Sometimes the words came at the least predictable times. Never when I was reading a newspaper or writing characters out on a note to my downstairs neighbor. Instead, they came while I boiled water for lunchtime dumplings. I would be watching the water rise, creamy foam spreading over the top, and suddenly think to myself, “langfei.” This familiar Chinese term came into my head, but what did it mean?
“Langfei, langfei” I repeated over and over, stirring the pot to keep the water down. The wheaty bubbles dissipated with each turn of the wooden spoon but the meaning just wouldn’t come. I had heard the phrase, perhaps recently, and it made sense at the time.
But now, in the new context of lunch boiling in the pot, I couldn’t place it.
Then, just as unexpectedly, another one:
This one was trickier. It seemed to me that most Chinese, to my feeble ears, sounded like either zhi or jue, all the time. I had to listen to it again in my head, try to find the tones, the context.
I poured the dumplings through a colander and transferred the off-white mass of steaming lumps to my plate. I had already mixed a little bowl of hot sauce and vinegar together with a dribble of soy and a few Sichuanese peppercorns. Langfei and zhijue, two Chinese words that came from nowhere. I walked over to my desk, set the meal down and started looking up the words.
Immediately I hit upon langfei, which read “wasteful, lavish.” Then I flipped to the z’s. After some careful combing through a few possible candidates, up popped zhijue: consciousness.
After a few years of study and life in China, was I any closer to understanding something deeper of the language? Sort of. But just when progress seemed most plausible, an episode like this would unfold. Vocabulary, sometimes sophisticated vocabulary, jostled around inside me. Words started to crowd each other, and came forward while forgetting to bring their meanings. They were like travelers laden down with enormous, empty suitcases.
To be standing at your stove in China, boiling dumplings on a Tuesday afternoon, and suddenly think to yourself, “lavish consciousness” with no idea why. It is a web so tangled as to approach strangulation.
On the cusp of the 25th anniversary of Tiananmen Square, a new slew of books are coming out that tout China’s colossal stature, its remarkable rise, its catastrophic environment, its crippling political system, its unbelievable entrepreneurial spirit. Everything about China, at least under the western pen, tends to be more, better, greater, tougher, faster, scarier, saucier, just bigger all around.
Even the Chinese waistline has become a story. Which has me going back to my notes, my files, my dusty old ruminations on a nation I once thought knew but realize, with every passing year, that I hardly even know my own city block in New York City these days, much less the fate and direction of the Chinese people. Yet I was also reminded, as I grazed through the old notes, of the original turns of phrase that once hooked me, so long ago:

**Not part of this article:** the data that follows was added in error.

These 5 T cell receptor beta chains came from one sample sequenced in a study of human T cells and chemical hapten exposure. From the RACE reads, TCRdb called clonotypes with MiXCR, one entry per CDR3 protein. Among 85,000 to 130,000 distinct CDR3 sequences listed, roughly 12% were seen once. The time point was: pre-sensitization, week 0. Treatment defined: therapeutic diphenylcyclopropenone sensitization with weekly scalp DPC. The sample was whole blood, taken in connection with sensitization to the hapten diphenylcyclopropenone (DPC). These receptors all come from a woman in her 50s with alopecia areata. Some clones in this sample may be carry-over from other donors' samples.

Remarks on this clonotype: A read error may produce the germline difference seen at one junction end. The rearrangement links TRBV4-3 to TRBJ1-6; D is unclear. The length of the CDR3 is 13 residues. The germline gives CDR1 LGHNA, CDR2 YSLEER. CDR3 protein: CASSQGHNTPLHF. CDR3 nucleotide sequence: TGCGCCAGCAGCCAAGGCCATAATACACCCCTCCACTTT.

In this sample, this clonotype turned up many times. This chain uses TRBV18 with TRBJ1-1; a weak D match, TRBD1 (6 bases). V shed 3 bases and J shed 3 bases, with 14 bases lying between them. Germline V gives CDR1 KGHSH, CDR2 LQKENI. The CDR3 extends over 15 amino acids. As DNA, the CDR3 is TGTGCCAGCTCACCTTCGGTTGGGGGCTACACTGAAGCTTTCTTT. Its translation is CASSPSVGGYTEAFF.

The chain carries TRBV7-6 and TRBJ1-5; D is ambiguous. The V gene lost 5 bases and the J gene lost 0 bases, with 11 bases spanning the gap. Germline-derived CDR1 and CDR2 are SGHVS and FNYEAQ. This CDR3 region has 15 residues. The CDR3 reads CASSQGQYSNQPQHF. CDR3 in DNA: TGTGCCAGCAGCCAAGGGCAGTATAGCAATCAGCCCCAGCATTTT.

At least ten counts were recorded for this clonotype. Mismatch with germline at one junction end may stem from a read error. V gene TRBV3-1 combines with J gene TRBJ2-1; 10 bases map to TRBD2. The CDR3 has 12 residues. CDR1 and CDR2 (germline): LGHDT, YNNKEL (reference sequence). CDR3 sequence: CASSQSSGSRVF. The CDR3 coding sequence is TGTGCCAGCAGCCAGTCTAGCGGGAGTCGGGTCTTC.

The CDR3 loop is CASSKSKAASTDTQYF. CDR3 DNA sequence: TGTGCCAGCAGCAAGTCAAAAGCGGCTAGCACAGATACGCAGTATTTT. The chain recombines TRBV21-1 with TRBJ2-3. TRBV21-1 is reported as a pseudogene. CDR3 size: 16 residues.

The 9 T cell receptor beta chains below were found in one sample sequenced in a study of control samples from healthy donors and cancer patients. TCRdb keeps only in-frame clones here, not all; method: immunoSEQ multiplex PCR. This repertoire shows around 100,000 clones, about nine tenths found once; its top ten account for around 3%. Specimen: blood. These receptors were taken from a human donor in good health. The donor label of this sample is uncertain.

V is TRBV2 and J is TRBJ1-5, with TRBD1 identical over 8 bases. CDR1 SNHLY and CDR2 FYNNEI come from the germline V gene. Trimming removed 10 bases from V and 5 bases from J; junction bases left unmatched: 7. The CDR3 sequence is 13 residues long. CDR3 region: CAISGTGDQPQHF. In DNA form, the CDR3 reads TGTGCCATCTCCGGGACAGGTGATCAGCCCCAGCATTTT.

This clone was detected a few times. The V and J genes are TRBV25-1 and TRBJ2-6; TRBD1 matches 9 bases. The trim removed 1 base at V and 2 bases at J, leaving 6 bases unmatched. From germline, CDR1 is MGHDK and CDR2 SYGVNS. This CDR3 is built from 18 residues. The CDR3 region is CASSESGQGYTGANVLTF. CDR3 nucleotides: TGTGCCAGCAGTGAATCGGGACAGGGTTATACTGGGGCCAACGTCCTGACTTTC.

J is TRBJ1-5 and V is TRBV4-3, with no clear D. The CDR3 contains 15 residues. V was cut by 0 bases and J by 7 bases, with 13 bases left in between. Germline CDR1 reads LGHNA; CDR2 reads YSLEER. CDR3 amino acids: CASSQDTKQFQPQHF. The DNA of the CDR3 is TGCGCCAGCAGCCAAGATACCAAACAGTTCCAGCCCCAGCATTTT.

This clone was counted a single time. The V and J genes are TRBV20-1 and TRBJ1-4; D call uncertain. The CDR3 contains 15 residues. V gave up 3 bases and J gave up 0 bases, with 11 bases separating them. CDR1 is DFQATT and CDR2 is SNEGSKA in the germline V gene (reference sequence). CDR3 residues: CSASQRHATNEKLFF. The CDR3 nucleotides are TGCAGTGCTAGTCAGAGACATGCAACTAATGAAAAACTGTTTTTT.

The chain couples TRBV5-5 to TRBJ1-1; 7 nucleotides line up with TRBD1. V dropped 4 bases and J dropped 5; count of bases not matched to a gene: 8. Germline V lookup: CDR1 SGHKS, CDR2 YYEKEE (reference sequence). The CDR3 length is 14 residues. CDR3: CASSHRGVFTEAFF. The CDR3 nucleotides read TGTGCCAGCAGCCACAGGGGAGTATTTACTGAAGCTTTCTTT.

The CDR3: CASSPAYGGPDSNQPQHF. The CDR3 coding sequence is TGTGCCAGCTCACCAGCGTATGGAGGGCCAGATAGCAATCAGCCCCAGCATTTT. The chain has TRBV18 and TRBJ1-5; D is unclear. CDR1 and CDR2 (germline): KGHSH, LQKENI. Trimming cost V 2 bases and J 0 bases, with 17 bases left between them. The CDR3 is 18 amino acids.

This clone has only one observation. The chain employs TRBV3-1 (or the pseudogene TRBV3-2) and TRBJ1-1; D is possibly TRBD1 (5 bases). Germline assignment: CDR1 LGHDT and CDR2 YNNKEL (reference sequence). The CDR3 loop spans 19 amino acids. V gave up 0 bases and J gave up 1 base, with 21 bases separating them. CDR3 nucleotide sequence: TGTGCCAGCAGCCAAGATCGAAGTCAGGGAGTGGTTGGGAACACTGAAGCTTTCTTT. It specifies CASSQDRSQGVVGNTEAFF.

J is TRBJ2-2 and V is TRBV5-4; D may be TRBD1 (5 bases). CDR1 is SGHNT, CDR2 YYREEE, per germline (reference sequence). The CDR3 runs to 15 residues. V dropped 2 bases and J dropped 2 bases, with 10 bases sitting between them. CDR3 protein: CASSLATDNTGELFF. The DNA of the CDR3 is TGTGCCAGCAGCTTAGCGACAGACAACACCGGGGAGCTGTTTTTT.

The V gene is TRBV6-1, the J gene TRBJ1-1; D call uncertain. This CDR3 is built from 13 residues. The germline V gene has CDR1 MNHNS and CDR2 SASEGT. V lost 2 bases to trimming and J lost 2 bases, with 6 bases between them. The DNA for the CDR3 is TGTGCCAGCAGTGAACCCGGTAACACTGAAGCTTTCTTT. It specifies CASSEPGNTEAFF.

“The fate of Beijingers is intertwined with cabbage,” a 1997 edition of the Beijing Evening News intoned in an investigative piece soberly entitled Chinese Cabbage— An In-Depth Look. “Because when cabbage hits the market, the people have the Six Urgents.”
“The first Urgent are the government leaders: Fearing that people would be unable to buy cabbage, the Autumn Vegetable Headquarters was set up. The second are the farmers: The farmers are busy harvesting so as to collect all the cabbage before the first frost. The third is the Transport Bureau: Over a hundred million kilograms of cabbage must be transported to market. The fourth Urgent are the wholesale vegetable stations: Selling cabbage to the people is a big job. The fifth Urgent is the people themselves: After you buy your cabbage you must stack it up at home. The last Urgent is the Sanitation Department: All those dead leaves left on the ground, somebody has to pick them up.”
To understand this article is to be able to equate urgency with cabbage, to understand that it is within living memory that a lot of people’s lives did depend on the cheap, accessible vegetable. A lot has changed in the nearly 20 years since this article was written. Maybe if I had come from a more diverse background, I would have better related to the piece, better understood that cabbage is, indeed, just the mayo of China. But the misperceptions about China, the facile reporting and slips of language, persist. How else to explain a recent article in the Huffington Post about a group of young Beijingers seen walking cabbages on leashes that was eventually paired with this tidy correction?:
A previous version of this article suggested that teens walking cabbages on leashes to cope with loneliness was a widespread trend in China. The teens pictured walking cabbages on leashes were taking part in a performance art piece.